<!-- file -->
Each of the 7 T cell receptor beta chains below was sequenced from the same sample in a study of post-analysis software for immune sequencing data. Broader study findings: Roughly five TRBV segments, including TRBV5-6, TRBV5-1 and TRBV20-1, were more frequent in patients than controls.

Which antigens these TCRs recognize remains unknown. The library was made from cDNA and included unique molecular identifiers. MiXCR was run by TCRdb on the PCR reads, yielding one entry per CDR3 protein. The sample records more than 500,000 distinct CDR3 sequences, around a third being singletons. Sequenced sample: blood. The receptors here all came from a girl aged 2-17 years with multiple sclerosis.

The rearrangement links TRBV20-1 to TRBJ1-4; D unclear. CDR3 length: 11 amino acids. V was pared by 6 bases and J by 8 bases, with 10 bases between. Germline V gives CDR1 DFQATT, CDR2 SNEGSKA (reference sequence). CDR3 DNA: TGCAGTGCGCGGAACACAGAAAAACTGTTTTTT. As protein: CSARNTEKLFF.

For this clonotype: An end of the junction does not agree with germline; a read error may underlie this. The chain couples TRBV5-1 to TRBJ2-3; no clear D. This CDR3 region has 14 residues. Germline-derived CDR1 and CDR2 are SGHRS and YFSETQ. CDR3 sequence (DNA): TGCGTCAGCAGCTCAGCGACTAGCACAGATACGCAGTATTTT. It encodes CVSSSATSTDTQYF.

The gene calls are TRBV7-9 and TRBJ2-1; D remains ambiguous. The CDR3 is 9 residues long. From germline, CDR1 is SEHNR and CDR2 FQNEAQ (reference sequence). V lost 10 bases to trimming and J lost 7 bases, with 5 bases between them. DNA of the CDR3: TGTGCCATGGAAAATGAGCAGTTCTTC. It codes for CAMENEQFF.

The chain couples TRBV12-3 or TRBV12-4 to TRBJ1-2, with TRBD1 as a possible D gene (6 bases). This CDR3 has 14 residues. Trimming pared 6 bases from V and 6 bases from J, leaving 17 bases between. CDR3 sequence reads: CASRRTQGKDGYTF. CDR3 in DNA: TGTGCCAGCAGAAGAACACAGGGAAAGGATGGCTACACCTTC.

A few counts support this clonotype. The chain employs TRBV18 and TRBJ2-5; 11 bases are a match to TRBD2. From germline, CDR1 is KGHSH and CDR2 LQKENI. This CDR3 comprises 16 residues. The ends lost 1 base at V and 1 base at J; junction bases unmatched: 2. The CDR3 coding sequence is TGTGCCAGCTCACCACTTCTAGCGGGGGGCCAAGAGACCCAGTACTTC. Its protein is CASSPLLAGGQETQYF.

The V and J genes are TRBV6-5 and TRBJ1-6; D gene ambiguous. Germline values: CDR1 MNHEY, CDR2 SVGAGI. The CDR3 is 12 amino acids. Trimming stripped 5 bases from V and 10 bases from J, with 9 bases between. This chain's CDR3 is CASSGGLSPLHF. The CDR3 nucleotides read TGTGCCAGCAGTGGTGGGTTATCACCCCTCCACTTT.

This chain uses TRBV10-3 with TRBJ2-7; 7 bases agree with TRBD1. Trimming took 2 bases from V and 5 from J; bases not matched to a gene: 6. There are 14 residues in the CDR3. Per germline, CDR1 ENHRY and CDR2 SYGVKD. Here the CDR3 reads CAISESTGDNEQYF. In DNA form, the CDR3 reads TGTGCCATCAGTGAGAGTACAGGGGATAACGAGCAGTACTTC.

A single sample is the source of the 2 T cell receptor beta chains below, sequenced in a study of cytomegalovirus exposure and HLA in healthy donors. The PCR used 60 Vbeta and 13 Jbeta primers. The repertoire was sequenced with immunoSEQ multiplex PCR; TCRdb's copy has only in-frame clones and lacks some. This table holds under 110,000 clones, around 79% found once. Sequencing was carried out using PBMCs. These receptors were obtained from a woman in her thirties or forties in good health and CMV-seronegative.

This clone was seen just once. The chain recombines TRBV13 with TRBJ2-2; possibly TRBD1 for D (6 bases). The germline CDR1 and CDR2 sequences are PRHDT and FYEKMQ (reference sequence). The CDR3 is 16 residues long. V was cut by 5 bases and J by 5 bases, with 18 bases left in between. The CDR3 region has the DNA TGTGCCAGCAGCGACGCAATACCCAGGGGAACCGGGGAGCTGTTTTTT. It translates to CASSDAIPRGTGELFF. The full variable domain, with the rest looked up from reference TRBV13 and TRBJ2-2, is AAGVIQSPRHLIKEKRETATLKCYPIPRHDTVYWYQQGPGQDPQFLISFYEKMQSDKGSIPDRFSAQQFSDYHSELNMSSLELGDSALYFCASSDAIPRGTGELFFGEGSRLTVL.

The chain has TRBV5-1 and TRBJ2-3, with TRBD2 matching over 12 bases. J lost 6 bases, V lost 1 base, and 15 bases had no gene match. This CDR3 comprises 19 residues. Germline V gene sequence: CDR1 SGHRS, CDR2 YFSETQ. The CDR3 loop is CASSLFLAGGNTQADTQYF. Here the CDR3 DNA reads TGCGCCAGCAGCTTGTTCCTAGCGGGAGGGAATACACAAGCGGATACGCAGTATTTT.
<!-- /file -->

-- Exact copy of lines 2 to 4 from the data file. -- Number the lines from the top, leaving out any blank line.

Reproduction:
Which antigens these TCRs recognize remains unknown. The library was made from cDNA and included unique molecular identifiers. MiXCR was run by TCRdb on the PCR reads, yielding one entry per CDR3 protein. The sample records more than 500,000 distinct CDR3 sequences, around a third being singletons. Sequenced sample: blood. The receptors here all came from a girl aged 2-17 years with multiple sclerosis.

The rearrangement links TRBV20-1 to TRBJ1-4; D unclear. CDR3 length: 11 amino acids. V was pared by 6 bases and J by 8 bases, with 10 bases between. Germline V gives CDR1 DFQATT, CDR2 SNEGSKA (reference sequence). CDR3 DNA: TGCAGTGCGCGGAACACAGAAAAACTGTTTTTT. As protein: CSARNTEKLFF.

For this clonotype: An end of the junction does not agree with germline; a read error may underlie this. The chain couples TRBV5-1 to TRBJ2-3; no clear D. This CDR3 region has 14 residues. Germline-derived CDR1 and CDR2 are SGHRS and YFSETQ. CDR3 sequence (DNA): TGCGTCAGCAGCTCAGCGACTAGCACAGATACGCAGTATTTT. It encodes CVSSSATSTDTQYF.